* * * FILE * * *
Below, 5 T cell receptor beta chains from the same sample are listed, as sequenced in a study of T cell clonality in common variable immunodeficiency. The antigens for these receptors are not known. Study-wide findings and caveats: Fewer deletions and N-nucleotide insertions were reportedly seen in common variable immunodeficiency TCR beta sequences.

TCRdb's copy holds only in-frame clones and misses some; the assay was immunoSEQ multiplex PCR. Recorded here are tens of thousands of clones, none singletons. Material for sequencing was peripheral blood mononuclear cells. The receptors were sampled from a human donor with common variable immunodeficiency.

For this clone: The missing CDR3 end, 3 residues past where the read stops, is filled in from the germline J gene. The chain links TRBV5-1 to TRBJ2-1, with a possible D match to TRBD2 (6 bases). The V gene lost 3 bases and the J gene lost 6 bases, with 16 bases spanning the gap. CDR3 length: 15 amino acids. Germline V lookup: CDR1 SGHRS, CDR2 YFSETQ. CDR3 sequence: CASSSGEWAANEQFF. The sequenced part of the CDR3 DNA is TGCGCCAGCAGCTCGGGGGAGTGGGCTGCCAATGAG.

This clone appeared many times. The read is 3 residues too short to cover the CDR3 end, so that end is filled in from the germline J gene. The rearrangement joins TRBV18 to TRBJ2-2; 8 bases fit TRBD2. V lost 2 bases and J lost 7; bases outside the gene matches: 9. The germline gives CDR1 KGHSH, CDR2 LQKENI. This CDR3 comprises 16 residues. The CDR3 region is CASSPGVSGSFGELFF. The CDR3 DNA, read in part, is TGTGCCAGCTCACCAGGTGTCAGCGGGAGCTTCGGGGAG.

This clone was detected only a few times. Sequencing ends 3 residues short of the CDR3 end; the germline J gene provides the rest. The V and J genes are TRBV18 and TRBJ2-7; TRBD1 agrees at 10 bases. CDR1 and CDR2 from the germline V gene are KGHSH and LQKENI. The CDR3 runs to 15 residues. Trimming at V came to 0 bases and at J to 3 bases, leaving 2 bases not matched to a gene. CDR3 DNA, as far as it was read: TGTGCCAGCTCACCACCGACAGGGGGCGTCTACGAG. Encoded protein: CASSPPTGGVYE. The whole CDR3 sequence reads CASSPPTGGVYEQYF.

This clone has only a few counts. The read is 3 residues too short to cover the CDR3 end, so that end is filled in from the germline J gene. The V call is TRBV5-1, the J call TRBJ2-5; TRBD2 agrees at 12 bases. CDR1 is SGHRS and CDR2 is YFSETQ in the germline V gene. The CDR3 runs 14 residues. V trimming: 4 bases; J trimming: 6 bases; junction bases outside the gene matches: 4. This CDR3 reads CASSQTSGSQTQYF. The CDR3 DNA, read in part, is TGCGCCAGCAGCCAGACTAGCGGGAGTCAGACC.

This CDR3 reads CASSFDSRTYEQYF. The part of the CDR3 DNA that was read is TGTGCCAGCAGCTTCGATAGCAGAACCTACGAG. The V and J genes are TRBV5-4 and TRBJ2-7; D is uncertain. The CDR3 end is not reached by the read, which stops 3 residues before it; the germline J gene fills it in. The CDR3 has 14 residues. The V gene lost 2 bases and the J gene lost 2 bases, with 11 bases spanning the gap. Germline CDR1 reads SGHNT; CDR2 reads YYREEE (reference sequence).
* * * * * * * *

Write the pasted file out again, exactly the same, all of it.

Below, 5 T cell receptor beta chains from the same sample are listed, as sequenced in a study of T cell clonality in common variable immunodeficiency. The antigens for these receptors are not known. Study-wide findings and caveats: Fewer deletions and N-nucleotide insertions were reportedly seen in common variable immunodeficiency TCR beta sequences.

TCRdb's copy holds only in-frame clones and misses some; the assay was immunoSEQ multiplex PCR. Recorded here are tens of thousands of clones, none singletons. Material for sequencing was peripheral blood mononuclear cells. The receptors were sampled from a human donor with common variable immunodeficiency.

For this clone: The missing CDR3 end, 3 residues past where the read stops, is filled in from the germline J gene. The chain links TRBV5-1 to TRBJ2-1, with a possible D match to TRBD2 (6 bases). The V gene lost 3 bases and the J gene lost 6 bases, with 16 bases spanning the gap. CDR3 length: 15 amino acids. Germline V lookup: CDR1 SGHRS, CDR2 YFSETQ. CDR3 sequence: CASSSGEWAANEQFF. The sequenced part of the CDR3 DNA is TGCGCCAGCAGCTCGGGGGAGTGGGCTGCCAATGAG.

This clone appeared many times. The read is 3 residues too short to cover the CDR3 end, so that end is filled in from the germline J gene. The rearrangement joins TRBV18 to TRBJ2-2; 8 bases fit TRBD2. V lost 2 bases and J lost 7; bases outside the gene matches: 9. The germline gives CDR1 KGHSH, CDR2 LQKENI. This CDR3 comprises 16 residues. The CDR3 region is CASSPGVSGSFGELFF. The CDR3 DNA, read in part, is TGTGCCAGCTCACCAGGTGTCAGCGGGAGCTTCGGGGAG.

This clone was detected only a few times. Sequencing ends 3 residues short of the CDR3 end; the germline J gene provides the rest. The V and J genes are TRBV18 and TRBJ2-7; TRBD1 agrees at 10 bases. CDR1 and CDR2 from the germline V gene are KGHSH and LQKENI. The CDR3 runs to 15 residues. Trimming at V came to 0 bases and at J to 3 bases, leaving 2 bases not matched to a gene. CDR3 DNA, as far as it was read: TGTGCCAGCTCACCACCGACAGGGGGCGTCTACGAG. Encoded protein: CASSPPTGGVYE. The whole CDR3 sequence reads CASSPPTGGVYEQYF.

This clone has only a few counts. The read is 3 residues too short to cover the CDR3 end, so that end is filled in from the germline J gene. The V call is TRBV5-1, the J call TRBJ2-5; TRBD2 agrees at 12 bases. CDR1 is SGHRS and CDR2 is YFSETQ in the germline V gene. The CDR3 runs 14 residues. V trimming: 4 bases; J trimming: 6 bases; junction bases outside the gene matches: 4. This CDR3 reads CASSQTSGSQTQYF. The CDR3 DNA, read in part, is TGCGCCAGCAGCCAGACTAGCGGGAGTCAGACC.

This CDR3 reads CASSFDSRTYEQYF. The part of the CDR3 DNA that was read is TGTGCCAGCAGCTTCGATAGCAGAACCTACGAG. The V and J genes are TRBV5-4 and TRBJ2-7; D is uncertain. The CDR3 end is not reached by the read, which stops 3 residues before it; the germline J gene fills it in. The CDR3 has 14 residues. The V gene lost 2 bases and the J gene lost 2 bases, with 11 bases spanning the gap. Germline CDR1 reads SGHNT; CDR2 reads YYREEE (reference sequence).